From Used Coffee Grounds to Diesel Fuel
Are recycled coffee grounds our future? Scientists say that the oil in used coffee grounds can be extracted to produce biodiesel. Not only would this help in producing fuel, but it would also help our environment! This innovative process would help eliminate waste from our landfills, provide a healthier fuel for our cars therefore reducing air pollution. It would also conserve some of our food crops in the United States. Biodiesel is primarily made from soybeans, canola oils and animal fats, and from palm oil, sunflowers and sugar cane in developing countries.
Coffee Oils Discovered
Professor Mano Misra, an ecological and chemical metallurgical professor at the University of Nevada, Reno came across the discovery by accident, when he left a cup of coffee out overnight. The next morning he noticed a ring of oil on the cup. After some research, he and a team of scientists found that coffee beans contain 10-15% oil by weight. After some research and development they were able to convert the coffee grounds into biodiesel. The scientists believe that the low cost of conversion coupled with the abundance of used coffee grounds, which could be collected from national coffee chains, the coffee biodiesel could be produced at approximately $1.00 per gallon. And according to these scientists, the new coffee biodiesel is actually more stable than corn and soy bean-based biodiesel.
The Journal of Agriculture and Food Chemistry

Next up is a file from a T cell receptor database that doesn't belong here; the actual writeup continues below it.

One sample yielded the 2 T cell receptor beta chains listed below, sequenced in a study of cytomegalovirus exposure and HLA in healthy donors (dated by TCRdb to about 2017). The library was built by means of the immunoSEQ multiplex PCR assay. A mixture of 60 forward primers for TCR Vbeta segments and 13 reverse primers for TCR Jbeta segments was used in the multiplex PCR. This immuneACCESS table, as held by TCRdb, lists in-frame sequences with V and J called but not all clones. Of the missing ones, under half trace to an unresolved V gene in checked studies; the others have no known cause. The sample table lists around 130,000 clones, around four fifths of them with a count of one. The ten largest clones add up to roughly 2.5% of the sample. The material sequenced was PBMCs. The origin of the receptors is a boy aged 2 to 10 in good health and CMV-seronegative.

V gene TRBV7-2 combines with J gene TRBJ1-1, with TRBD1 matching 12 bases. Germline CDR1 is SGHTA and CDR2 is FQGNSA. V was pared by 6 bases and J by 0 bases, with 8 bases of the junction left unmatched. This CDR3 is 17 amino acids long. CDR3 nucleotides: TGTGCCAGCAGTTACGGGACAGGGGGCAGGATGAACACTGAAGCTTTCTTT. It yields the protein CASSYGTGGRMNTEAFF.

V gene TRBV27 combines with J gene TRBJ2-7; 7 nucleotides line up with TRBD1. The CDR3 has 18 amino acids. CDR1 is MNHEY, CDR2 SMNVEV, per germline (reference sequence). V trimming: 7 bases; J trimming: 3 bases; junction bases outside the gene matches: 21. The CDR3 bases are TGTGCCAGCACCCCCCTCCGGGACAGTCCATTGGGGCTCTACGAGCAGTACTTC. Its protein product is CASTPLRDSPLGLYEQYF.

According to a report in The Journal of Agricultural and Food Chemistry, producing biodiesel from coffee grounds is a simple technique and because there is so much coffee around, several hundred million gallons of biodiesel could potentially be made annually. And isn't it better to recycle waste than recycle food products?
The Department of Natural Resources and Environmental Science
Harvesting plants for fuel could be more detrimental to the environment, according to Julie Stoughton with the Department of Natural Resources and Environmental Science at the University of Nevada, Reno. "Sometimes we emit more CO2 into the air by harvesting fuel", says Stoughton. "You have to clear the land, till the land, and then you have to plant on it. People clear out large sections of the forest and jungle to plant crops, but those crops don't have the same healthy output as the natural vegetation that was once there."
Dr. Misra Launches His Idea
Doctor Misra is presently working hard with three companies to launch his idea into the market. Two of the three companies are American and the third is a Canadian company. Misra's discovery could help reduce world hunger and greenhouse gases.
Converting to the new biodiesel would be easy. Any diesel engine can run on biodiesel with an estimated mix of 80 percent diesel and 20 percent biodiesel. "No conversion costs are associated with running biodiesel through a diesel engine," Misra said. "You can trick your engine."
Biodiesel made from spent coffee beans does not take away from the land used to produce food, nor does it affect the biodiversity of a country. It certainly appears to be a win-win situation. Talk about coffee to go!